When Sen. Ted Cruz, the conservative firebrand from Texas, launched his presidential campaign last week at the Rev. Jerry Falwell's Liberty University, he earned grudgingly glowing reviews from otherwise skeptical pundits. The very next day he drove straight into a pothole on his already-narrow road to the Republican nomination: Obamacare.
Obamacare was supposed to be one of Cruz's selling points. When it comes to denouncing the evils of the president's health insurance plan, Cruz takes second place to no one. Obamacare is "unconstitutional," he says. It's "a train wreck." And, of course, it "puts a government bureaucrat between you and your doctor."
So, last week, when Cruz said he intended to sign his family up for health insurance coverage through Obamacare, the media had a field day.
"We'll be getting new health insurance, and we'll presumably do it through my job in the Senate, and so we'll be on the federal exchange like millions of others on the federal exchange," he told Dana Bash of CNN.
"I believe we should follow the law, even laws I disagree with," he explained.
Liberals charged Cruz with hypocrisy. But that's not quite right. To quote ethics scholar Rush Limbaugh: "There's no hypocrisy in Cruz using Obamacare, just like there's no hypocrisy in people opposing Social Security using it."
If you're more comfortable with a left-wing example, when a billionaire like Warren Buffett calls for higher taxes on the rich, that doesn't obligate him to send voluntary contributions to the U.S. Treasury.
Had Cruz acted on his initial statement, he might have been fine. The real trouble started when his aides said the senator had not, in fact, decided what to do about his health insurance. Thus began a week-long controversy.
"He had a superb announcement," said a GOP strategist who's backing former Florida Gov. Jeb Bush. "But then his message got thrown off by this Obamacare distraction."
Cruz's selling point to GOP voters is that he's a principled conservative who will never compromise and never back down. His hesitation muddied that otherwise crystal-clear image.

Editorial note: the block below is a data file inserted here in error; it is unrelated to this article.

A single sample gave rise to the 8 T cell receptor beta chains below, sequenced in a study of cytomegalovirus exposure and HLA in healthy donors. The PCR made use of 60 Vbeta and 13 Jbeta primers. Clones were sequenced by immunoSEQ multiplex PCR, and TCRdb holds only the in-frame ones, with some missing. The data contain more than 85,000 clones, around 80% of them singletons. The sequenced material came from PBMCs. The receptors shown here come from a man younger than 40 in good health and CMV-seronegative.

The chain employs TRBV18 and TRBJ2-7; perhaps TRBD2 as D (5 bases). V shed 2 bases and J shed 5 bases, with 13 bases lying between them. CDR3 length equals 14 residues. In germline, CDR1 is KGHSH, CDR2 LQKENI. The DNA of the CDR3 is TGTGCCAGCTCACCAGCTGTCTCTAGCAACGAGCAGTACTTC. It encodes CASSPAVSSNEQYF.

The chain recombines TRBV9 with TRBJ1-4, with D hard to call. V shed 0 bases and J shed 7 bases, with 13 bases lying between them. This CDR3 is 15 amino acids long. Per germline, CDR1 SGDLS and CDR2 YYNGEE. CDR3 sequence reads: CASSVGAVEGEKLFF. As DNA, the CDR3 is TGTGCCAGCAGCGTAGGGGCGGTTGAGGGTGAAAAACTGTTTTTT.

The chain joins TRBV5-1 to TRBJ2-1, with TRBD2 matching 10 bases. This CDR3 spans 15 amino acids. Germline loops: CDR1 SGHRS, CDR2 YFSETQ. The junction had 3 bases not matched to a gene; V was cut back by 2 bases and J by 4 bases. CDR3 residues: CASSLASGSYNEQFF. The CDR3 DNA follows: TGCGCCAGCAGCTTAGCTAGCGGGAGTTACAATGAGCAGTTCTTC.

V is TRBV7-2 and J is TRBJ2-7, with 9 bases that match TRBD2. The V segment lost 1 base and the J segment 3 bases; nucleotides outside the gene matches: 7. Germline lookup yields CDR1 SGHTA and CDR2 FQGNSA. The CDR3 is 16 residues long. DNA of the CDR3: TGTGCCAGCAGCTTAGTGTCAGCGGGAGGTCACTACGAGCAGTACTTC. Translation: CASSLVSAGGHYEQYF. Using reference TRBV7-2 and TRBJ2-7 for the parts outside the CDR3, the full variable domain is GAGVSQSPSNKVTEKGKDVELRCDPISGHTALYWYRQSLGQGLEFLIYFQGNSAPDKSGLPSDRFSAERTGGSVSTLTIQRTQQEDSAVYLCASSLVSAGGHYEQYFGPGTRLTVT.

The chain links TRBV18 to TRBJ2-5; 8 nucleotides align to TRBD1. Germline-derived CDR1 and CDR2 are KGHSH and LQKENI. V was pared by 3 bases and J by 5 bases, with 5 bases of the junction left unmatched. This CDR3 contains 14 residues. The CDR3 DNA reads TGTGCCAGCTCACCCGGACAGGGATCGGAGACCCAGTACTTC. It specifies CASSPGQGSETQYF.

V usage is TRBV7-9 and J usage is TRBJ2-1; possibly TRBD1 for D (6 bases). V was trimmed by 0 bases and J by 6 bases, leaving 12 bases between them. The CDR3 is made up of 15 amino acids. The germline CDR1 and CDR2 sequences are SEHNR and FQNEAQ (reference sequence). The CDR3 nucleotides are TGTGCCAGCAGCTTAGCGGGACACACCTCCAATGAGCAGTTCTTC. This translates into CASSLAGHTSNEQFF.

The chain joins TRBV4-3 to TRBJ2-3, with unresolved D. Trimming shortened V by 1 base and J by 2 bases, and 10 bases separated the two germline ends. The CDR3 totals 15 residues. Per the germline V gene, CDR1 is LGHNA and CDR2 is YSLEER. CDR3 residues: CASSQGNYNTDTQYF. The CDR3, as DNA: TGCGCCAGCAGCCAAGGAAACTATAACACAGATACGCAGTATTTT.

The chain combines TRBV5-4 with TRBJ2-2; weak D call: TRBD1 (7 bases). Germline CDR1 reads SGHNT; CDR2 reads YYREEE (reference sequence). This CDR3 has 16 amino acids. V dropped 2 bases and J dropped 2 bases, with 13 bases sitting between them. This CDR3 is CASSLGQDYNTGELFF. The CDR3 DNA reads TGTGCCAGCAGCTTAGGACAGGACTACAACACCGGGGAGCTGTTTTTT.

It was also ill-advised for Cruz to suggest that he had no choice other than to sign up for Obamacare through his job at the U.S. Senate — when, in fact, he does.
The reason Cruz suddenly needs health insurance is that, until now, his family was covered by a policy provided by his wife's employer, Goldman Sachs. Heidi Cruz has decided to go on unpaid leave during her husband's presidential campaign; the couple have two young daughters.
What are Cruz's alternatives to buying a policy through the government-run exchange? His wife could ask Goldman Sachs to continue their coverage under the firm's generous unpaid leave programs, but that might look like a sweetheart deal. She could apply for continued coverage under the federal COBRA law — but since she didn't lose her job, but is departing voluntarily, she might not qualify.
Or Cruz could buy a policy directly from an insurance company. Blue Cross of Texas, for example, offers policies for a family headed by a 44-year-old beginning at $623 a month, although that comes with a hefty $12,700 deductible.
Finally, Cruz could refuse to buy health insurance at all and pay a penalty to the Treasury on top of his taxes.
He hasn't done any of those things.
When I asked Cruz's spokeswoman, Catherine Frazier, about his deliberations, she responded with the eail version of hemming and hawing. "The senator is looking at the options," she said.
In Cruz's view, she said, every health insurance plan on the market now counts as Obamacare, because the Affordable Care Act regulates them all.
"Every plan, no matter what provider, is required to comply with the Obamacare law," she said. "Obamacare isn't a plan in and of itself; it dictates what plans have to provide. All plans operate under Obamacare."
"Any American that wants a healthcare plan, including Sen. Cruz, has no choice but to utilize Obamacare — either the Obamacare exchange or much more expensive private coverage that must be Obamacare-compliant," she said.
That all sounds awfully lawyerly — fittingly, perhaps, since Cruz prides himself on his chops as a constitutional lawyer. If that kind of statement came from anyone named Clinton, conservatives would call it slick.
This kerfuffle is likely to be forgotten by next year's Iowa caucuses — assuming, of course, that Cruz has settled on an insurance carrier by then.